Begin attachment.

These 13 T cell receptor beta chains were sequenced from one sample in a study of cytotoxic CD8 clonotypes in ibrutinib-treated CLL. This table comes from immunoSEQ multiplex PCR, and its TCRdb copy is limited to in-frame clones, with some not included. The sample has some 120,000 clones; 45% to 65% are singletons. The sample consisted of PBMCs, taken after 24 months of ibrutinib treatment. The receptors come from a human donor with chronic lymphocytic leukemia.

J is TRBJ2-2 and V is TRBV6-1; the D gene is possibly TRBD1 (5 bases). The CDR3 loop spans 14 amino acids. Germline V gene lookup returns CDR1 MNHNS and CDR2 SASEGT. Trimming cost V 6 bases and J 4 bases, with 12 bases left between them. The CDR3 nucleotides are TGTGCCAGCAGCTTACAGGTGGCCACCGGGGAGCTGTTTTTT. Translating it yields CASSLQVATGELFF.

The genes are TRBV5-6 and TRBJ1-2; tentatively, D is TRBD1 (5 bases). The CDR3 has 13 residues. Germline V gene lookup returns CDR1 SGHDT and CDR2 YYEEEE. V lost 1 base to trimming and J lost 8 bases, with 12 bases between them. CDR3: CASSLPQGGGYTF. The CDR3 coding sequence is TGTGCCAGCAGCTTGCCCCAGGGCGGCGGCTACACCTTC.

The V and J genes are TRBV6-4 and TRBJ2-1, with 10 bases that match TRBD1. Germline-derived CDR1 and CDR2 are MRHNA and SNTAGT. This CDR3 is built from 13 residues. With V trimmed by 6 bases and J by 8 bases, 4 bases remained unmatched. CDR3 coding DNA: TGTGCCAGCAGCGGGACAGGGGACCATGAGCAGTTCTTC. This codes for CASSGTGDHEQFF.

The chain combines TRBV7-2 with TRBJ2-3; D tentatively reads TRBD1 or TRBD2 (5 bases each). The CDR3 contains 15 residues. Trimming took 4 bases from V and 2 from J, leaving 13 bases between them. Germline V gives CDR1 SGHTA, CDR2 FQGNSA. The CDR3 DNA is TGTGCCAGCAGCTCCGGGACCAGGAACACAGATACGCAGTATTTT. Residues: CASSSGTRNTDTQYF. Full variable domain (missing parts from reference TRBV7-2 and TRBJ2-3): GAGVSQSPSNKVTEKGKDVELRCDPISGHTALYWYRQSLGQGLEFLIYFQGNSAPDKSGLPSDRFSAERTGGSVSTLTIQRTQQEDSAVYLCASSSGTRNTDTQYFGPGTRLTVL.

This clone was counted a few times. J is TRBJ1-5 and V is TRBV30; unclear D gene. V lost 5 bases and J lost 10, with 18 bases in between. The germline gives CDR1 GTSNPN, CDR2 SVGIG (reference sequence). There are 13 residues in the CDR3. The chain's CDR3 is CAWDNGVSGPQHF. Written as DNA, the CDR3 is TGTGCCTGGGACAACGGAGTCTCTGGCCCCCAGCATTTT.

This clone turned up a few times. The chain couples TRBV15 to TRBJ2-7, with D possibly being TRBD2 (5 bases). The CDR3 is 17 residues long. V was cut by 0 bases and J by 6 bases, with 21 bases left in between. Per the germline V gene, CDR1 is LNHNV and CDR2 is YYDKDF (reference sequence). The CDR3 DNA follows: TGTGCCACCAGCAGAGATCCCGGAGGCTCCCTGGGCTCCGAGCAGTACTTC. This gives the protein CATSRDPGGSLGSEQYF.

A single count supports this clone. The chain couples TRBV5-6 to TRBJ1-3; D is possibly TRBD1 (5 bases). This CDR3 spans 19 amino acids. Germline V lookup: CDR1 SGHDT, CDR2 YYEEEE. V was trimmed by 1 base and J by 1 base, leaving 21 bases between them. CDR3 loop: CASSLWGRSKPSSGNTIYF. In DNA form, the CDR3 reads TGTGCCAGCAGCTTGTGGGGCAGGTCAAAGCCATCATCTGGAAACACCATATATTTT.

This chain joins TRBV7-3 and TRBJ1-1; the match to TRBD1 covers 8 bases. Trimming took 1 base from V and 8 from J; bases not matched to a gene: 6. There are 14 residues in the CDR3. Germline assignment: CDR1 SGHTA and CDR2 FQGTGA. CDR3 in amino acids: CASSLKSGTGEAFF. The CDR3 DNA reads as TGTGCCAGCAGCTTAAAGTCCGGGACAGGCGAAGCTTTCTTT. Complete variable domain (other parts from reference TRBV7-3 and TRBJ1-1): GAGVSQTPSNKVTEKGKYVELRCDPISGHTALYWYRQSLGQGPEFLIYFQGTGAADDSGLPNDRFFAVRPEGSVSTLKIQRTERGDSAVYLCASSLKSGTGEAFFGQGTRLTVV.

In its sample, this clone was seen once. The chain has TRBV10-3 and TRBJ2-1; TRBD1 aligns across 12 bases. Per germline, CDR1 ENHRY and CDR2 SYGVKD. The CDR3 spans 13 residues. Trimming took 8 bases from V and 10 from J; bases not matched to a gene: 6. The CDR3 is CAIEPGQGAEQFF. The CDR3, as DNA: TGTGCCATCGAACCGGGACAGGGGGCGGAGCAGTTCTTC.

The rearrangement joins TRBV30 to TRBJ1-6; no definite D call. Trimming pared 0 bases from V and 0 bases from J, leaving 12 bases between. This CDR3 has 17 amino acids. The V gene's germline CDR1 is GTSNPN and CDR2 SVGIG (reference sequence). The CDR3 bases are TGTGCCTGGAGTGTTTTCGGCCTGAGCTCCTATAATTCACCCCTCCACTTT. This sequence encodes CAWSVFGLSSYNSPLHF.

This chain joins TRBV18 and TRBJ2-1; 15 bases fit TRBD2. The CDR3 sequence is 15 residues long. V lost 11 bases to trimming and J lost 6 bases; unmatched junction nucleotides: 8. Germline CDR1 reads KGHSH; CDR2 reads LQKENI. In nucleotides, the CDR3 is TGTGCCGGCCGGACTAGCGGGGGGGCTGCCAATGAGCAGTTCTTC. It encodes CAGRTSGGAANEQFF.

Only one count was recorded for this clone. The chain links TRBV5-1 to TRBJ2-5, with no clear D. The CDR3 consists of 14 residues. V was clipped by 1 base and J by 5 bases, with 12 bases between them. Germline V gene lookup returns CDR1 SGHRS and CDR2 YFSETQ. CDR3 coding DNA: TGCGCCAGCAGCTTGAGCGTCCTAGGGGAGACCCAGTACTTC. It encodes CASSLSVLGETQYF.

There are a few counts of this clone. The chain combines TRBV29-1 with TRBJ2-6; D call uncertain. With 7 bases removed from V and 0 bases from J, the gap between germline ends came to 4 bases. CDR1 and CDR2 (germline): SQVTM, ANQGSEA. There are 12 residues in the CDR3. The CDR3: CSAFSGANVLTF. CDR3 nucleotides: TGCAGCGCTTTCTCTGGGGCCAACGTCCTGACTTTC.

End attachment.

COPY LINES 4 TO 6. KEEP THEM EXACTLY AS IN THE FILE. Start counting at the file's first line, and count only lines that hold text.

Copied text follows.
The V and J genes are TRBV6-4 and TRBJ2-1, with 10 bases that match TRBD1. Germline-derived CDR1 and CDR2 are MRHNA and SNTAGT. This CDR3 is built from 13 residues. With V trimmed by 6 bases and J by 8 bases, 4 bases remained unmatched. CDR3 coding DNA: TGTGCCAGCAGCGGGACAGGGGACCATGAGCAGTTCTTC. This codes for CASSGTGDHEQFF.

The chain combines TRBV7-2 with TRBJ2-3; D tentatively reads TRBD1 or TRBD2 (5 bases each). The CDR3 contains 15 residues. Trimming took 4 bases from V and 2 from J, leaving 13 bases between them. Germline V gives CDR1 SGHTA, CDR2 FQGNSA. The CDR3 DNA is TGTGCCAGCAGCTCCGGGACCAGGAACACAGATACGCAGTATTTT. Residues: CASSSGTRNTDTQYF. Full variable domain (missing parts from reference TRBV7-2 and TRBJ2-3): GAGVSQSPSNKVTEKGKDVELRCDPISGHTALYWYRQSLGQGLEFLIYFQGNSAPDKSGLPSDRFSAERTGGSVSTLTIQRTQQEDSAVYLCASSSGTRNTDTQYFGPGTRLTVL.

This clone was counted a few times. J is TRBJ1-5 and V is TRBV30; unclear D gene. V lost 5 bases and J lost 10, with 18 bases in between. The germline gives CDR1 GTSNPN, CDR2 SVGIG (reference sequence). There are 13 residues in the CDR3. The chain's CDR3 is CAWDNGVSGPQHF. Written as DNA, the CDR3 is TGTGCCTGGGACAACGGAGTCTCTGGCCCCCAGCATTTT.